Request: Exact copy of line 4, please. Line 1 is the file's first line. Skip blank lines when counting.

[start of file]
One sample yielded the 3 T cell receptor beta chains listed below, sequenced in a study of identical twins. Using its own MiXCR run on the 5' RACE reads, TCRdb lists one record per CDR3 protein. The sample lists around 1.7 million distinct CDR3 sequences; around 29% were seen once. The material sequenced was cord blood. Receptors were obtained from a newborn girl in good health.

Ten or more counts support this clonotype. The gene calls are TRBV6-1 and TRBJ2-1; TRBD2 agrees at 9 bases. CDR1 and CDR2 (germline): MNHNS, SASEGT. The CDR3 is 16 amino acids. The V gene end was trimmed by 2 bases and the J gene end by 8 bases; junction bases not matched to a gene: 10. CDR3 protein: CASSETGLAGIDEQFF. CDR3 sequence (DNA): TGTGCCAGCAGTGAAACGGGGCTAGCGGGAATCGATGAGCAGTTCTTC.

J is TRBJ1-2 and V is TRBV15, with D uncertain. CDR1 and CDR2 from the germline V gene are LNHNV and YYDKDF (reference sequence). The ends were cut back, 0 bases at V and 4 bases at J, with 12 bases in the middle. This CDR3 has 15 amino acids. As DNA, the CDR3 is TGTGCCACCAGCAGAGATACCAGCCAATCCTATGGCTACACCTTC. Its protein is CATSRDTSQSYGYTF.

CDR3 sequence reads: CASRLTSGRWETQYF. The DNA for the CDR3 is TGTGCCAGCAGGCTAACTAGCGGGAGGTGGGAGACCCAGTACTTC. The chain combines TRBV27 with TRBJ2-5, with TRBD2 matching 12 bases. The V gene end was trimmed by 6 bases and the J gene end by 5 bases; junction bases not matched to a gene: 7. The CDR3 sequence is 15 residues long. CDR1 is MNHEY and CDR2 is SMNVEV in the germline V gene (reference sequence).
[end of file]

CDR3 sequence reads: CASRLTSGRWETQYF. The DNA for the CDR3 is TGTGCCAGCAGGCTAACTAGCGGGAGGTGGGAGACCCAGTACTTC. The chain combines TRBV27 with TRBJ2-5, with TRBD2 matching 12 bases. The V gene end was trimmed by 6 bases and the J gene end by 5 bases; junction bases not matched to a gene: 7. The CDR3 sequence is 15 residues long. CDR1 is MNHEY and CDR2 is SMNVEV in the germline V gene (reference sequence).